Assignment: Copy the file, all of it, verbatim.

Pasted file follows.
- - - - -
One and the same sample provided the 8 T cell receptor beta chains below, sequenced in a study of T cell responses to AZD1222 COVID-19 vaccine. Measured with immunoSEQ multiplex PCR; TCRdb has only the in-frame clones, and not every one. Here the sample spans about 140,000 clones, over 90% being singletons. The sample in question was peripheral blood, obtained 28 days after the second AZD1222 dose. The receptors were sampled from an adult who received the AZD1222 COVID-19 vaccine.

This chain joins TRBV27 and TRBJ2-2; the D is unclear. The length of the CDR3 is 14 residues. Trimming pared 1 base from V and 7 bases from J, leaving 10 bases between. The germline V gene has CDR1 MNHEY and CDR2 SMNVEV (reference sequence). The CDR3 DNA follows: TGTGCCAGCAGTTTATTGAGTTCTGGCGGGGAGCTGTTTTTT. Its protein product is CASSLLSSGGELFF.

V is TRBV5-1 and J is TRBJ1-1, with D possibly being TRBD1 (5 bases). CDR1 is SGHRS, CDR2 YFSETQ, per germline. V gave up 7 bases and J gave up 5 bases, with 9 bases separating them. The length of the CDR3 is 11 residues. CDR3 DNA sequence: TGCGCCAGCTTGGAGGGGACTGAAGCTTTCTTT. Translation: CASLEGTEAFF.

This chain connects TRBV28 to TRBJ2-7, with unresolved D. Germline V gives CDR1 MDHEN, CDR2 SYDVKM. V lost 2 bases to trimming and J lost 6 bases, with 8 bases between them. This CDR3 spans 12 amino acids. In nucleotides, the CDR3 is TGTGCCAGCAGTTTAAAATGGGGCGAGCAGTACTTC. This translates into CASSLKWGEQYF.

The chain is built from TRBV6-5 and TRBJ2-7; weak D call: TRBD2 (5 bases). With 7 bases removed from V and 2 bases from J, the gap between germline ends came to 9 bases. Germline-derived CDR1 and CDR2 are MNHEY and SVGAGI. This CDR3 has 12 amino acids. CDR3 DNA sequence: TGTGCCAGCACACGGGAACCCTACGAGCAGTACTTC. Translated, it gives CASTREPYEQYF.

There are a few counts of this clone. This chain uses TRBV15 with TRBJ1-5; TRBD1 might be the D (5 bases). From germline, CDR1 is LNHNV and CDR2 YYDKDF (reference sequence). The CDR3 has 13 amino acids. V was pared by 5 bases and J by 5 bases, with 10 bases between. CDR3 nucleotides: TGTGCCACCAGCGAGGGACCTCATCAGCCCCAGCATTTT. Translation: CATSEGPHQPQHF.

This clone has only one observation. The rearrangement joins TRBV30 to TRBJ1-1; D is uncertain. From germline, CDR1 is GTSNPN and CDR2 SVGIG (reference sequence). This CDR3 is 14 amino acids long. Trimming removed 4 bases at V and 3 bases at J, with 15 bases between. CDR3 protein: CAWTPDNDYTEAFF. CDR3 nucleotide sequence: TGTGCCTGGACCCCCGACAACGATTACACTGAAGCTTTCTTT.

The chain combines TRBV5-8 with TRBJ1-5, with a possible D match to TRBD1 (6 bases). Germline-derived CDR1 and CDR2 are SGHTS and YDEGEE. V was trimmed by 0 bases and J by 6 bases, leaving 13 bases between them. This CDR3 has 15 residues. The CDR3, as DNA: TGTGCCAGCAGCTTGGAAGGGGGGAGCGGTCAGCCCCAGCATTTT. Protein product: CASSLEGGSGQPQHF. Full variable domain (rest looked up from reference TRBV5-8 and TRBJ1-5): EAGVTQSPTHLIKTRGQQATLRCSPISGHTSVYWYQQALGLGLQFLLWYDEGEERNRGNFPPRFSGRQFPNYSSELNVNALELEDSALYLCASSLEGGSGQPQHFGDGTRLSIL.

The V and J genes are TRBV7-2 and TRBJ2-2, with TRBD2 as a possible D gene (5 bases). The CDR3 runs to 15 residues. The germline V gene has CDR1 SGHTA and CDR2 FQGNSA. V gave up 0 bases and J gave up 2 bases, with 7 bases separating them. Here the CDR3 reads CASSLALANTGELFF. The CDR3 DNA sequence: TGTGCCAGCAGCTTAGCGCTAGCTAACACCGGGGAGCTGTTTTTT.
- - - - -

One and the same sample provided the 8 T cell receptor beta chains below, sequenced in a study of T cell responses to AZD1222 COVID-19 vaccine. Measured with immunoSEQ multiplex PCR; TCRdb has only the in-frame clones, and not every one. Here the sample spans about 140,000 clones, over 90% being singletons. The sample in question was peripheral blood, obtained 28 days after the second AZD1222 dose. The receptors were sampled from an adult who received the AZD1222 COVID-19 vaccine.

This chain joins TRBV27 and TRBJ2-2; the D is unclear. The length of the CDR3 is 14 residues. Trimming pared 1 base from V and 7 bases from J, leaving 10 bases between. The germline V gene has CDR1 MNHEY and CDR2 SMNVEV (reference sequence). The CDR3 DNA follows: TGTGCCAGCAGTTTATTGAGTTCTGGCGGGGAGCTGTTTTTT. Its protein product is CASSLLSSGGELFF.

V is TRBV5-1 and J is TRBJ1-1, with D possibly being TRBD1 (5 bases). CDR1 is SGHRS, CDR2 YFSETQ, per germline. V gave up 7 bases and J gave up 5 bases, with 9 bases separating them. The length of the CDR3 is 11 residues. CDR3 DNA sequence: TGCGCCAGCTTGGAGGGGACTGAAGCTTTCTTT. Translation: CASLEGTEAFF.

This chain connects TRBV28 to TRBJ2-7, with unresolved D. Germline V gives CDR1 MDHEN, CDR2 SYDVKM. V lost 2 bases to trimming and J lost 6 bases, with 8 bases between them. This CDR3 spans 12 amino acids. In nucleotides, the CDR3 is TGTGCCAGCAGTTTAAAATGGGGCGAGCAGTACTTC. This translates into CASSLKWGEQYF.

The chain is built from TRBV6-5 and TRBJ2-7; weak D call: TRBD2 (5 bases). With 7 bases removed from V and 2 bases from J, the gap between germline ends came to 9 bases. Germline-derived CDR1 and CDR2 are MNHEY and SVGAGI. This CDR3 has 12 amino acids. CDR3 DNA sequence: TGTGCCAGCACACGGGAACCCTACGAGCAGTACTTC. Translated, it gives CASTREPYEQYF.

There are a few counts of this clone. This chain uses TRBV15 with TRBJ1-5; TRBD1 might be the D (5 bases). From germline, CDR1 is LNHNV and CDR2 YYDKDF (reference sequence). The CDR3 has 13 amino acids. V was pared by 5 bases and J by 5 bases, with 10 bases between. CDR3 nucleotides: TGTGCCACCAGCGAGGGACCTCATCAGCCCCAGCATTTT. Translation: CATSEGPHQPQHF.

This clone has only one observation. The rearrangement joins TRBV30 to TRBJ1-1; D is uncertain. From germline, CDR1 is GTSNPN and CDR2 SVGIG (reference sequence). This CDR3 is 14 amino acids long. Trimming removed 4 bases at V and 3 bases at J, with 15 bases between. CDR3 protein: CAWTPDNDYTEAFF. CDR3 nucleotide sequence: TGTGCCTGGACCCCCGACAACGATTACACTGAAGCTTTCTTT.

The chain combines TRBV5-8 with TRBJ1-5, with a possible D match to TRBD1 (6 bases). Germline-derived CDR1 and CDR2 are SGHTS and YDEGEE. V was trimmed by 0 bases and J by 6 bases, leaving 13 bases between them. This CDR3 has 15 residues. The CDR3, as DNA: TGTGCCAGCAGCTTGGAAGGGGGGAGCGGTCAGCCCCAGCATTTT. Protein product: CASSLEGGSGQPQHF. Full variable domain (rest looked up from reference TRBV5-8 and TRBJ1-5): EAGVTQSPTHLIKTRGQQATLRCSPISGHTSVYWYQQALGLGLQFLLWYDEGEERNRGNFPPRFSGRQFPNYSSELNVNALELEDSALYLCASSLEGGSGQPQHFGDGTRLSIL.

The V and J genes are TRBV7-2 and TRBJ2-2, with TRBD2 as a possible D gene (5 bases). The CDR3 runs to 15 residues. The germline V gene has CDR1 SGHTA and CDR2 FQGNSA. V gave up 0 bases and J gave up 2 bases, with 7 bases separating them. Here the CDR3 reads CASSLALANTGELFF. The CDR3 DNA sequence: TGTGCCAGCAGCTTAGCGCTAGCTAACACCGGGGAGCTGTTTTTT.